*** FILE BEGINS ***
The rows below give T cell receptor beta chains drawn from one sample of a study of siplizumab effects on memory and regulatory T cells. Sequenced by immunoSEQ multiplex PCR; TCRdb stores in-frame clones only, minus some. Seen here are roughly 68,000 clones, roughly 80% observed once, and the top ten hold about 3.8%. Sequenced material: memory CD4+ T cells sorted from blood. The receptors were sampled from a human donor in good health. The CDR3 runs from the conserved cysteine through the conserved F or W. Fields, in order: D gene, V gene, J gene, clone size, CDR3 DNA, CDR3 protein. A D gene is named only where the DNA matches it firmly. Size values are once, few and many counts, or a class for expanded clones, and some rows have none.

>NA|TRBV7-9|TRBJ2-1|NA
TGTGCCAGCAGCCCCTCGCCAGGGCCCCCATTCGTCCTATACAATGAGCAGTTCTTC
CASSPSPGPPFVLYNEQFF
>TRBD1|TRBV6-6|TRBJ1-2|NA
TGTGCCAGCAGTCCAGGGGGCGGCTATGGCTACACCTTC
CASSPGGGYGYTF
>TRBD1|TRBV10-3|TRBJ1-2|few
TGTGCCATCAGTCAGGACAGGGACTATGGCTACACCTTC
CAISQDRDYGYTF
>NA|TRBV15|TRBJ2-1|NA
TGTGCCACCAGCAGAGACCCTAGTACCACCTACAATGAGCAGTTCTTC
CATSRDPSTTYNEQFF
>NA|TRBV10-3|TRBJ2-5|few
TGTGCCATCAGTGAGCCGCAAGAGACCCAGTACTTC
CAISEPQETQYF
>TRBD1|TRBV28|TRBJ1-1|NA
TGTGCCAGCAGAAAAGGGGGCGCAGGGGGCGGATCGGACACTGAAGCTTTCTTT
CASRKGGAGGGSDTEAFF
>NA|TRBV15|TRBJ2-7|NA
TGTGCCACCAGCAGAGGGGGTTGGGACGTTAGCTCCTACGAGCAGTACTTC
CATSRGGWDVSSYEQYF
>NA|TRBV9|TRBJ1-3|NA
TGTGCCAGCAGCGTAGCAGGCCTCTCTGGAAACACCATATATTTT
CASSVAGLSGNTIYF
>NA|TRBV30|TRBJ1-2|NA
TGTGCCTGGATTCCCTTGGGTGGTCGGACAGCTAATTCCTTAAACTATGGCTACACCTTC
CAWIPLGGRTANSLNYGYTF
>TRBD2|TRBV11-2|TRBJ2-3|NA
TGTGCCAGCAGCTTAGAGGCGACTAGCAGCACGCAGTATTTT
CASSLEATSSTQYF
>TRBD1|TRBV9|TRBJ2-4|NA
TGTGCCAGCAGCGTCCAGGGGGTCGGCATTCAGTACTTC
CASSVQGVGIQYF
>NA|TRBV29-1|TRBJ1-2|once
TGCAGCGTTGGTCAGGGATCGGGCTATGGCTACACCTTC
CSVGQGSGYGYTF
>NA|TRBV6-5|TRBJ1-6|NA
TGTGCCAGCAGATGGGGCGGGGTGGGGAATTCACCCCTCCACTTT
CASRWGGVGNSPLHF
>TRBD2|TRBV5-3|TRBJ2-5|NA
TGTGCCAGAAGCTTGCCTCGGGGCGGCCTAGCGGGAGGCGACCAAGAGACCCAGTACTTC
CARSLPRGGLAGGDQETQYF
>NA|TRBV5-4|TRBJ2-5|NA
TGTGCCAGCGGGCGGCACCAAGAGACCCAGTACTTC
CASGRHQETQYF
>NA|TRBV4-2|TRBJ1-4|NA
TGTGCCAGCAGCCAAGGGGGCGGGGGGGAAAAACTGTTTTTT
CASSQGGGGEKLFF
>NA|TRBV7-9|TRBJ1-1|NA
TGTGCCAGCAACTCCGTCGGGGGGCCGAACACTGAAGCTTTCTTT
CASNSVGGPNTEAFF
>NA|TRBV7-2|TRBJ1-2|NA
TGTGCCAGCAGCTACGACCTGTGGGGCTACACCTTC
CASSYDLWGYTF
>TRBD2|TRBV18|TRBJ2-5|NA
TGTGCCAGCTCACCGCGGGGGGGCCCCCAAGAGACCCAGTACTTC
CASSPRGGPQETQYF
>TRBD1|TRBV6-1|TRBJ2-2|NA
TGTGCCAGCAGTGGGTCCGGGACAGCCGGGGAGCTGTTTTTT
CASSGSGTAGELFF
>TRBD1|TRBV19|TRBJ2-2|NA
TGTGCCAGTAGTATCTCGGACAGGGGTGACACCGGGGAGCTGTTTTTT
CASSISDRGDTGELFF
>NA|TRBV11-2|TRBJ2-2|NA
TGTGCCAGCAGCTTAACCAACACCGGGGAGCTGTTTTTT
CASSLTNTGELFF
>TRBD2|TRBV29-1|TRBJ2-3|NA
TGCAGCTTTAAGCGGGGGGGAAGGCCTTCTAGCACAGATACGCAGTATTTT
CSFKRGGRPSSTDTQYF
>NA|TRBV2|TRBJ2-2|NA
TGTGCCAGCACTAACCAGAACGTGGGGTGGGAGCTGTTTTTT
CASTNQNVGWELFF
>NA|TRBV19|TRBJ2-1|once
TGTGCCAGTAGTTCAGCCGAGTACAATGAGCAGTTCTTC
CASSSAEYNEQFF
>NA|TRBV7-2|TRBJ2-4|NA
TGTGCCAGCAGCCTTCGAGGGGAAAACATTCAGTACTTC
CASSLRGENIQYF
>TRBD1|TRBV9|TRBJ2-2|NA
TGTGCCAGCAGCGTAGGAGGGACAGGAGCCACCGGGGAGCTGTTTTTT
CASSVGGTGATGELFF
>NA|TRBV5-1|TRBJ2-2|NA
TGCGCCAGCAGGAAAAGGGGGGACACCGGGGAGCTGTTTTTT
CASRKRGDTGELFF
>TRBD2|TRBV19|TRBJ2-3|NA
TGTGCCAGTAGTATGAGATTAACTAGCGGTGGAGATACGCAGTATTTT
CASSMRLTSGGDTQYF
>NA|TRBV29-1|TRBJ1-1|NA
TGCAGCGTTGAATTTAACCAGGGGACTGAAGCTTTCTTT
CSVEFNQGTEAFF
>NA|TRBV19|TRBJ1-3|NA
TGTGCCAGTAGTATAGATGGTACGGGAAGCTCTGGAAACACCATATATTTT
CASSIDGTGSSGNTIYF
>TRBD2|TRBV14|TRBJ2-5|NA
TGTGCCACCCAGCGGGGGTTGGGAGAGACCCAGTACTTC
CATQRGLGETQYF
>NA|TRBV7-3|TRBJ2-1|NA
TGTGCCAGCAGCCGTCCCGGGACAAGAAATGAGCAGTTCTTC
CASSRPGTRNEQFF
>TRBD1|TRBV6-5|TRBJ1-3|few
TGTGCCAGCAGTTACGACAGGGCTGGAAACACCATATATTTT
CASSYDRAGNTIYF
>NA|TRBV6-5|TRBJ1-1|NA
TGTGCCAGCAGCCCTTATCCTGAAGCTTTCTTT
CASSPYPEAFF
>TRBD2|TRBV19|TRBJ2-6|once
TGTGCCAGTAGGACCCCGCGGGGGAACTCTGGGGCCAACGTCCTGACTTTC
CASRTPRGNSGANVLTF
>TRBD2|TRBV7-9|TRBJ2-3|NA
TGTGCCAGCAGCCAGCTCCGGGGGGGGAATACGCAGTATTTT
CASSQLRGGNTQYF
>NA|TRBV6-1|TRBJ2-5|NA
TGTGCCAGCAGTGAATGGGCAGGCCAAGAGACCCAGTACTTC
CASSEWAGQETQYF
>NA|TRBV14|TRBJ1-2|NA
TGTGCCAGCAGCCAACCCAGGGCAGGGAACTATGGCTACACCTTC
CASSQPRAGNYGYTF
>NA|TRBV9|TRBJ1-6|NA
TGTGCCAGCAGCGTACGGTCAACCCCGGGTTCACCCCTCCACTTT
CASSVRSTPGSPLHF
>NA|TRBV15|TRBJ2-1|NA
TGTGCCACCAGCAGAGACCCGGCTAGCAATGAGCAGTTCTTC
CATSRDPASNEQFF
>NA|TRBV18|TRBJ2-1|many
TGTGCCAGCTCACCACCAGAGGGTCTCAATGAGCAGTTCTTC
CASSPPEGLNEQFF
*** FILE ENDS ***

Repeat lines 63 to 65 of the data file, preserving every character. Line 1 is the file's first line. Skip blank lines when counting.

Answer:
TGTGCCAGTAGTATCTCGGACAGGGGTGACACCGGGGAGCTGTTTTTT
CASSISDRGDTGELFF
>NA|TRBV11-2|TRBJ2-2|NA